03/20/2014 Flying A Hang Glider |
I soloed a hang glider! (sorry Mom).
No, I'm not going to go bonkers like I did with paramotoring but will try
mastering the basics. I'll take
more training from respected mountain instructors before launching willy
nilly into rocky highlands.What I'm doing now is aero-tow--in
most ways it's much easier and in a few other ways is more difficult.
About March 15th, after an evening of tandems, my Quest Air instructor "Spinner",
felt I was ready. The air was right and we put the solo glider together.
I was nervous. Probably because I've spent time studying what goes wrong
and hold no delusion that I'm exempt. As we finished putting the glider
together a sea breeze came in from the east. Bummer! But I had no more
interest in flying in strong conditions than Spinner did so we put it off a day.
The next morning I
was out early. Spinner gave me some final words and sent me on my way.
The flight turned out to be almost anticlimactic.
Tow scares me a bit. There's always a swirl of air from the prop
blast just about lift off. It's actually never been a problem but
requires a moderately aggressive response. And lets face it, I'm the FNG.
(freaking new guy).
The instruction and advice paid off because the flight went well. And
boy, the solo glider was WONDERFULLY easier to fly than the
Not wanting it to be a fluke I did another two high tows to get used
to the different handling then did 3 pattern tows. A total of 6
uneventful flights with a few unnerving pops on launch due to increasing
thermals but it never felt too close to my control margins.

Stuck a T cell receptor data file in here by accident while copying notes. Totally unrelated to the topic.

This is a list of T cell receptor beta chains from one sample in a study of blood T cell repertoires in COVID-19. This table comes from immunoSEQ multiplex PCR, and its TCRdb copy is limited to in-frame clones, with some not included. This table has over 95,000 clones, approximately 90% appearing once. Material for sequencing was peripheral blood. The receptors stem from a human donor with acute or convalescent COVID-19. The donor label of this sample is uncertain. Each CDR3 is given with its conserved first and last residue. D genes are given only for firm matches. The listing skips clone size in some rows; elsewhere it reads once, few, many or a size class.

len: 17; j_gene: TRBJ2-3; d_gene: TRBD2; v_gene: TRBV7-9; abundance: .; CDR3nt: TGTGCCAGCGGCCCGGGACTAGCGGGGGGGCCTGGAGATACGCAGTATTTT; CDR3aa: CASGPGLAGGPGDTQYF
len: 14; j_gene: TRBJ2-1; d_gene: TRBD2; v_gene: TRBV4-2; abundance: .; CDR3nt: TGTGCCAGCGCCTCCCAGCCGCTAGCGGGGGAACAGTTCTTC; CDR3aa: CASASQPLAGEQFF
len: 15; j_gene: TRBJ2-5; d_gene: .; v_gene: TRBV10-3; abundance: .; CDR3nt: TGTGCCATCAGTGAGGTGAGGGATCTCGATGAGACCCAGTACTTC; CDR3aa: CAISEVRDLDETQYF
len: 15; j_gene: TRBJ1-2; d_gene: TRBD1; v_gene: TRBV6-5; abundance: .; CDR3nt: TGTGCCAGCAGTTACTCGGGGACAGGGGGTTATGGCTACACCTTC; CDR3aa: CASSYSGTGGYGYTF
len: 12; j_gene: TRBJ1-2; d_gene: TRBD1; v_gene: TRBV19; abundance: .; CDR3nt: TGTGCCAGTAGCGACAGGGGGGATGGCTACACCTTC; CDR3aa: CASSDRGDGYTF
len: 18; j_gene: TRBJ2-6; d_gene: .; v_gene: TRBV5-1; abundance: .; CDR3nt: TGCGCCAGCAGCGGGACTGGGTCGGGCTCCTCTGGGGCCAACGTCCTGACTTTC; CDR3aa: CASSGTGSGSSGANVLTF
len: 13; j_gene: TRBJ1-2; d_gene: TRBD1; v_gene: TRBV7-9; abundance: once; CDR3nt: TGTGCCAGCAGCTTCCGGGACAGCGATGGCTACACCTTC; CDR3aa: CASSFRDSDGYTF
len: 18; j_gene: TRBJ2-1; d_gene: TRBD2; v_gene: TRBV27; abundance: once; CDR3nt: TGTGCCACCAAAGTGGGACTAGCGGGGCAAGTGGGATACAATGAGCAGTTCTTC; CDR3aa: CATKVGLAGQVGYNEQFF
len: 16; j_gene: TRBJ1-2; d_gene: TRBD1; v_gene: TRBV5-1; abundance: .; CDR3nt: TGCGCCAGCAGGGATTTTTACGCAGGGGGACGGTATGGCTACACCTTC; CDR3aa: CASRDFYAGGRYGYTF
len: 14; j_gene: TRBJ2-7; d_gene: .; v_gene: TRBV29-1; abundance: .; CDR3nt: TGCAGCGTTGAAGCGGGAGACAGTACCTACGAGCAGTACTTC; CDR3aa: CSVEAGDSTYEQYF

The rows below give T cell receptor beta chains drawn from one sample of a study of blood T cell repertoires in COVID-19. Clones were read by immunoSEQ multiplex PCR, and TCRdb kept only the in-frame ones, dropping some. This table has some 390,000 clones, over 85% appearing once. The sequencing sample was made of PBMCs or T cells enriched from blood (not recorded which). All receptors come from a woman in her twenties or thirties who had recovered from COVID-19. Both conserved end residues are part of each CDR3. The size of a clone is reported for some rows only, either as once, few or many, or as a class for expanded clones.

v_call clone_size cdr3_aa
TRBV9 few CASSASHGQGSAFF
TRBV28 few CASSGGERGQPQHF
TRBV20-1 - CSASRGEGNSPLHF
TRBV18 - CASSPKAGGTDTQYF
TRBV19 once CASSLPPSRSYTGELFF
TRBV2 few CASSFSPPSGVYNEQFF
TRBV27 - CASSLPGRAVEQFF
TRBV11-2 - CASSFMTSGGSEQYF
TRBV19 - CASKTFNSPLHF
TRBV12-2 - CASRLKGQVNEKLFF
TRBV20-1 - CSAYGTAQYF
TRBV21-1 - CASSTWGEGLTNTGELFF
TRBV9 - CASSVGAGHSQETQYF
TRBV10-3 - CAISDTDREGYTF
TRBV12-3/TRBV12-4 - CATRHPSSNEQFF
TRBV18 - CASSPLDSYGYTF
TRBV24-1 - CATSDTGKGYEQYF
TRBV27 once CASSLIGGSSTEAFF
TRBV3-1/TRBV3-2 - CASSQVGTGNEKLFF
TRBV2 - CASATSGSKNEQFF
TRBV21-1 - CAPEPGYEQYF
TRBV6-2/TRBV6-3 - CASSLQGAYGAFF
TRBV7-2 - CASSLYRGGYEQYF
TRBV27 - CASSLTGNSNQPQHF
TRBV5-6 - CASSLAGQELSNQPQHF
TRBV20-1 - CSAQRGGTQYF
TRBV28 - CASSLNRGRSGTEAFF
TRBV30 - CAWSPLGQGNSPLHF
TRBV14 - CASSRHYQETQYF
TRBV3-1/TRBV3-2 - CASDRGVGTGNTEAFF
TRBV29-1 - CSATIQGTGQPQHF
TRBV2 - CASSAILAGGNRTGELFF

I definitely feel like a beginner in this.
Yesterday I got to do another first, mostly because the solo glider
with the permanent wheels was in use. I took off with a cart. Even
though the glider had "M & M" wheels, I figured it was time to try foot
They gave me pointers as did Phil Russman who came with me and is a
long time hang glider pilot.
Takeoff on a cart is interesting. You're holding the cart with little
rubber hoses that must be released at lift off. I was scared I'd forget to
let go, or let go of the control bar, or some other buffoonery. So I
rehearsed in my head the process while holding everything to get a feel. It's kind of
like the difference between kiting and kiting with a throttle. I marvel
at how little it takes to throw us off.
I'm reasonably comfortable flying a hang glider trike so it doesn't seem like a big
deal but it is. In fact, the trike flying works against me more than my
other flying. On the hang glider you've got to move your hips, on the
trike you just move the bar. Problem is, if you use the trike technique
on a hang glider, nothing happens. That's bad.
Over the next few weeks I hope to become proficient enough to not be
nervous about tow. That first 10 seconds of tow is a bit nerve racking.
Foot landing is another thing that will almost certainly take me a lot
of time to master--more like become competent. Landing a hang glider on
your feet in calm wind is kind of like forward launching a paramotor in
no wind. Even if you nail it every time it's barely successful.
I really want to try hang gliding at Point of the Mountain sometime
where I can play in a wind. Next time I'm out there for paragliding I'll
see about taking a lesson or two.
A grand experience that renews my thrill of flight. Yes, being back
at beginnerville is a bit frustrating but sure is rewarding.